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Murky finances rankle many Yakama Nation members

Toppenish, Washington (AP) 11-07

A casino, sawmill and other businesses owned by the Yakama Nation are being questioned about their finances as some tribal members seek a greater share of the profits.

Until recently, each man, woman and child in the roughly 10,000-member tribe received $100 per month as their share of the revenue from tribal businesses. But monthly payments were cut nearly in half in October, and tribal members and even some tribal leaders say they can’t get clear answers on just how much money is being generated and how much is spent by the tribe.
“We’re always wondering what’s going on,” tribal member Deloris George, who often questions tribal finances, told the Yakima Herald-Republic.

Yakama Land Enterprise is the tribe’s major hub for overseeing business operations, responsible for 2,000 acres of apples, and cherries, farmland leases, some timber sales, a fruit stand and a recreational vehicle park. The tribe opened a casino in May 1998 on its south-central Washington reservation, and about 110 million feet of logs are processed each year at the tribally owned sawmill.

Each business represents tribal efforts at self-sufficiency, a move away from relying on the federal government, which historically hasn’t always served the best interests of American Indians. In addition to revenue, the ventures are credited with lowering tribal unemployment from about 90 percent a decade ago to about 60 percent today.

But the businesses operate in an insular society not subject to the same open-record laws as state and federal governments.

Each tribal operation is supposed to report to the Tribal Council, an elected 14-member board that oversees the tribe’s daily operations. But not all council members can get information on revenue being generated, said Mavin Kindness, vice chairwoman of the General Council.

The General Council includes all tribal members and is headed by four elected officers, including Kindness.

This year, tribal business and revenue have come into sharper focus after tribal members asked for additional per-capita payments to help out with school shopping and Christmas.

In late August, tribal members approved dipping into the tribe’s perpetual reserve fund so each member could receive a one-time $500 payment. Another motion made by tribal members to distribute $10 million to the tribal membership remains on the table.

The motion is up for review. If it passes, it will break the tribe, Kindness said.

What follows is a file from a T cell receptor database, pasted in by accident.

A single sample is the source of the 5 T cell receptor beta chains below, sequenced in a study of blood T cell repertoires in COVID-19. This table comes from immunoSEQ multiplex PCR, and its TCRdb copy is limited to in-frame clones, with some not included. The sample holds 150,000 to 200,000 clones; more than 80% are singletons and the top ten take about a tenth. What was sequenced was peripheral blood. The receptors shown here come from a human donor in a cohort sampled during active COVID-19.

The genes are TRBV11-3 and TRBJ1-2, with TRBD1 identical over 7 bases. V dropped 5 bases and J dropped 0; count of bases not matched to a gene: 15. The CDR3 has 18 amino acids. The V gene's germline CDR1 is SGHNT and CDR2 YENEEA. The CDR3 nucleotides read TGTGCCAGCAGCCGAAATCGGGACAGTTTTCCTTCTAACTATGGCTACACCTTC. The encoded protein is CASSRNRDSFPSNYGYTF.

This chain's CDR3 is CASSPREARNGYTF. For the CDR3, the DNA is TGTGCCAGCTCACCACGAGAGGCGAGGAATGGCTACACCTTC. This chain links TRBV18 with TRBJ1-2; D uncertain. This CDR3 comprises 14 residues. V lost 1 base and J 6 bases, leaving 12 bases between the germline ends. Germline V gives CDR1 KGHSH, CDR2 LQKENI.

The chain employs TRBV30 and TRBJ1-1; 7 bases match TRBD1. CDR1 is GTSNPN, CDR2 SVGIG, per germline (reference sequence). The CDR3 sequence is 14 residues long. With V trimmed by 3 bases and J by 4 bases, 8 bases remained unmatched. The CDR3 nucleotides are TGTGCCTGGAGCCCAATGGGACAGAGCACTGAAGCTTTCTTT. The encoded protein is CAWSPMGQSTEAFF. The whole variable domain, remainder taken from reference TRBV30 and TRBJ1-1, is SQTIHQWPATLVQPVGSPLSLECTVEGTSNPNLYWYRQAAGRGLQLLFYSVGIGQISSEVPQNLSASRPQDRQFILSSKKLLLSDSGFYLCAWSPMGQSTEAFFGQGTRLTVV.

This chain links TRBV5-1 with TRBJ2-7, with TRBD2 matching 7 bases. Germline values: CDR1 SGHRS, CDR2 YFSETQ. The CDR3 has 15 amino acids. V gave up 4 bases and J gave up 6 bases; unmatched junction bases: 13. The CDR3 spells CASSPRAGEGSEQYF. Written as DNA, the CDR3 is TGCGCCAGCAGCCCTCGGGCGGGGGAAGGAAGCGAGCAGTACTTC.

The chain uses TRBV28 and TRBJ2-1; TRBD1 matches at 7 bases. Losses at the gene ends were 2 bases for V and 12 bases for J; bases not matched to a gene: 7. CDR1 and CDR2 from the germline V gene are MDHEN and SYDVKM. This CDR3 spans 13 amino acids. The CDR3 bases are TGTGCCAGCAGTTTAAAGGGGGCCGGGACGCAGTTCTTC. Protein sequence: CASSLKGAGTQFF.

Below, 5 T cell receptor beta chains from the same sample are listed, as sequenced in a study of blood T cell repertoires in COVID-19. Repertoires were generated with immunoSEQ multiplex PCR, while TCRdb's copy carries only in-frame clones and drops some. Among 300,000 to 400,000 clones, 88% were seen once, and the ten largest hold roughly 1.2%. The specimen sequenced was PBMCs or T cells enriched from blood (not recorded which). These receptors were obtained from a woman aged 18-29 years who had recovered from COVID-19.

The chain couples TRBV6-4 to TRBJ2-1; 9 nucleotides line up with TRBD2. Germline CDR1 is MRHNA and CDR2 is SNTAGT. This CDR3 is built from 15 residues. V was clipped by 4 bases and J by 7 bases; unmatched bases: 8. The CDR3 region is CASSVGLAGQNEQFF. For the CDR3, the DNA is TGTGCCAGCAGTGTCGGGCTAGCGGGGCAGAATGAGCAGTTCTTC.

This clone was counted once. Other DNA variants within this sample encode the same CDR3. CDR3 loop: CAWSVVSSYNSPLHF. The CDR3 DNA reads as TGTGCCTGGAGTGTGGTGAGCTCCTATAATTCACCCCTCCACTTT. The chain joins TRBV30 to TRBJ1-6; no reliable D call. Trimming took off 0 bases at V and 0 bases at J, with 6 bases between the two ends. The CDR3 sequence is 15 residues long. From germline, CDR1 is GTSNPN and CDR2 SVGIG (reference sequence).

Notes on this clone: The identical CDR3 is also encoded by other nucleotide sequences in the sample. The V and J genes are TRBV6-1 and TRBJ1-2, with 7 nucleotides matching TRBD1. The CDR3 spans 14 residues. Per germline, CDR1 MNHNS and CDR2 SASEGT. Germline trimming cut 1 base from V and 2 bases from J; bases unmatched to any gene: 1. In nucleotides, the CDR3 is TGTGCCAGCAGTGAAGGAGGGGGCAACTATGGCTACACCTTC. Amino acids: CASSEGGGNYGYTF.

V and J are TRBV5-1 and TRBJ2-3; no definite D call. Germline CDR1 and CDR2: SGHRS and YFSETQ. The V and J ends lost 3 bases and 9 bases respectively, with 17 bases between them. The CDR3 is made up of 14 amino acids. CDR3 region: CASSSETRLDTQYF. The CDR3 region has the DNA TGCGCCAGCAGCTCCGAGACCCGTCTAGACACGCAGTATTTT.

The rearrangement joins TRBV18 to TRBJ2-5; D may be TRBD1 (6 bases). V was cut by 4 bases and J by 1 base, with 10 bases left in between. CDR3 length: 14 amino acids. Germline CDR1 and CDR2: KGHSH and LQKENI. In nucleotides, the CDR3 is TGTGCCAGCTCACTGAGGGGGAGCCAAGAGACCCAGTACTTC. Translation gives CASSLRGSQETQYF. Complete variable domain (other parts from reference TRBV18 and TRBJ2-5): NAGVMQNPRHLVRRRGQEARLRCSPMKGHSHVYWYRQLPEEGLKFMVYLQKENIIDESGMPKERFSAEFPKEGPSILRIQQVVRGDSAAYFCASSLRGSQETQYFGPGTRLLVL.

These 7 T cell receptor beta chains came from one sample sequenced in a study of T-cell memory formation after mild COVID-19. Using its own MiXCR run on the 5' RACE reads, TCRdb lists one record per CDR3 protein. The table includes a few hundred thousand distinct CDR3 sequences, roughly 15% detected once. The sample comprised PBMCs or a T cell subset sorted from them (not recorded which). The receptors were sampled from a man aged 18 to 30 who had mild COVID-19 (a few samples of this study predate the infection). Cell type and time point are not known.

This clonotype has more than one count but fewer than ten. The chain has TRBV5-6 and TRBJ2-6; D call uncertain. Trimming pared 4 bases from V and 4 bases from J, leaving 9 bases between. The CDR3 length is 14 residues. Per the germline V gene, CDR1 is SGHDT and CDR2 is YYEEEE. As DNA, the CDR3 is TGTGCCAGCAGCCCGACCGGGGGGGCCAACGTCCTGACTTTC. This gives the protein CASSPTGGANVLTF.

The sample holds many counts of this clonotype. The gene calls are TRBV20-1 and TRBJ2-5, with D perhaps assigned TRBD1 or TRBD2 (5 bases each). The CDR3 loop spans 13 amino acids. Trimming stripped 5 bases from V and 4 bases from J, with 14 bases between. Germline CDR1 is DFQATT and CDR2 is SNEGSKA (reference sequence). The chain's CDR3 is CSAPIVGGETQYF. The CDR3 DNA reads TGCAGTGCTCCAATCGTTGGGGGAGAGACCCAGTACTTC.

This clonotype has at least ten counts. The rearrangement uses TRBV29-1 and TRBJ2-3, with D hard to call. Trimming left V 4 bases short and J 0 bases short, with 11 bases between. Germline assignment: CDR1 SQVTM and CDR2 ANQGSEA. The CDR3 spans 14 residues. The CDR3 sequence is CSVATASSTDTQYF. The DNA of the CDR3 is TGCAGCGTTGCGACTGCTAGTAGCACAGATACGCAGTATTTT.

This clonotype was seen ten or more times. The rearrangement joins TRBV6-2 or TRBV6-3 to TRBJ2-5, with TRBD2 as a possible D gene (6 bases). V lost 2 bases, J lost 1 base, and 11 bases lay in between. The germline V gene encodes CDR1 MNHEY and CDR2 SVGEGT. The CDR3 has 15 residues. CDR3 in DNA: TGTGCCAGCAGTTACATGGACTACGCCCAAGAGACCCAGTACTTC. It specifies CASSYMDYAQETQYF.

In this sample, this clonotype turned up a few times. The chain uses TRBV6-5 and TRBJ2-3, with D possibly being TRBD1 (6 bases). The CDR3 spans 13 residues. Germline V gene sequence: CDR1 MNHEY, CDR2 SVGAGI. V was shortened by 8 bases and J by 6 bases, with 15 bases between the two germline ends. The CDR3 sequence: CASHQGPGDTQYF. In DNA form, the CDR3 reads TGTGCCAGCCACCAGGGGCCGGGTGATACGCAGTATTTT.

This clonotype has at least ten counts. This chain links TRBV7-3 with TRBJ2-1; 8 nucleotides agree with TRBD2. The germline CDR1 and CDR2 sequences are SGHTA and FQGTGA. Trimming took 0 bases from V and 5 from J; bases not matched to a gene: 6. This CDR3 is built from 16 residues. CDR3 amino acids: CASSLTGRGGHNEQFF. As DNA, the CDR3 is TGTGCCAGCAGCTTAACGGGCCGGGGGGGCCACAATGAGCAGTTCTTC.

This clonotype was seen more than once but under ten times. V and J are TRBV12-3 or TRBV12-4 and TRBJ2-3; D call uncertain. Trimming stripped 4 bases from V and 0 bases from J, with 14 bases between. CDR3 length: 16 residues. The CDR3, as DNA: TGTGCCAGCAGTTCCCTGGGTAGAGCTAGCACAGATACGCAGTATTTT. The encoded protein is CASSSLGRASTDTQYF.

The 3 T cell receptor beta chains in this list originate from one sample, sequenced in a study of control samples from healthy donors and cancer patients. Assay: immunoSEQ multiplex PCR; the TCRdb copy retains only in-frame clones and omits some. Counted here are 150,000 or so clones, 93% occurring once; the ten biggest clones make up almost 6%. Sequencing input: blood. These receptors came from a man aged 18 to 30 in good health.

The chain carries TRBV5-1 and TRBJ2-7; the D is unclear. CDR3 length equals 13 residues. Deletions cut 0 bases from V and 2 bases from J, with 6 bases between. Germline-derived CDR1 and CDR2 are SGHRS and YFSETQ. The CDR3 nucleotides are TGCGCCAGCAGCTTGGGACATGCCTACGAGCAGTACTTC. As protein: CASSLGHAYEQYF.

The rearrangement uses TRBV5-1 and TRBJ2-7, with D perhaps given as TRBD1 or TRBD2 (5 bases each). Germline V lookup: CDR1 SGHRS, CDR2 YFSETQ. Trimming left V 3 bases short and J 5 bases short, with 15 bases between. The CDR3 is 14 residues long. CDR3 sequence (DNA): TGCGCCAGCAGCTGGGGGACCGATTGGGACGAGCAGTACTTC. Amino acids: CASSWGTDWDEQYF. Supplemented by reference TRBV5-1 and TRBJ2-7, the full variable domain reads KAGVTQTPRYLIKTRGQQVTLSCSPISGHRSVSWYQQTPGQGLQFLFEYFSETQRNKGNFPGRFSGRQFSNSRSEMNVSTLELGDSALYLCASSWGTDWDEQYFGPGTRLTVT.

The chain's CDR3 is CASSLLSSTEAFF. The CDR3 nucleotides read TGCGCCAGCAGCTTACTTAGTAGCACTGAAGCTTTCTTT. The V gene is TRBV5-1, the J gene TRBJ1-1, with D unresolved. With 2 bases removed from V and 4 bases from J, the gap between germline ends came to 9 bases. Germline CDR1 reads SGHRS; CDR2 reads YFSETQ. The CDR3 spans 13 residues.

“I don’t know where that’s going to come from,” she said.

A drop in timber prices forced tribal leaders to cut per-capital payments to tribal members. They also say poor business decisions by previous tribal leaders and that drop in lumber prices are to blame for an apparent budget shortfall.

In particular, two recent business deals by former tribal leaders have fueled mistrust: the purchase of a professional basketball team, the Yakama Sun Kings, and the purchase of a juice plant in Selah, north of Yakima. Both entities were purchased without the knowledge of tribal members and even some elected officials.

Questions remain about what happened to roughly $2.7 million in juice plant money. Tribal Council reports show it was withdrawn over a five-month period in early 2005 without any records of who authorized the transactions.

Tribal leaders also say it’s not clear why $250,000 was taken from Yakama Land Enterprise to buy the plant’s land, which according to Yakima County records sold for just $25,000.

The FBI is investigating Land Enterprise for possible illegal business practices, although it’s not clear if the probe is related to the juice plant.

Tribal leaders also contend the Sun Kings are operating at a loss.

If things weren’t done secretly, the tribe wouldn’t be in this financial dilemma, Kindness said.

“It’s very frustrating. I’m getting tired of people doing things in secret,” she said. “When people do things in secret, it’s not for the benefit of the tribe. It’s only for the benefit of a few, and the tribe gets left holding the bag.”

Some tribal members say the two operations should be sold. In the meantime, tribal members told leaders to draft a plan giving them a share in casino profits.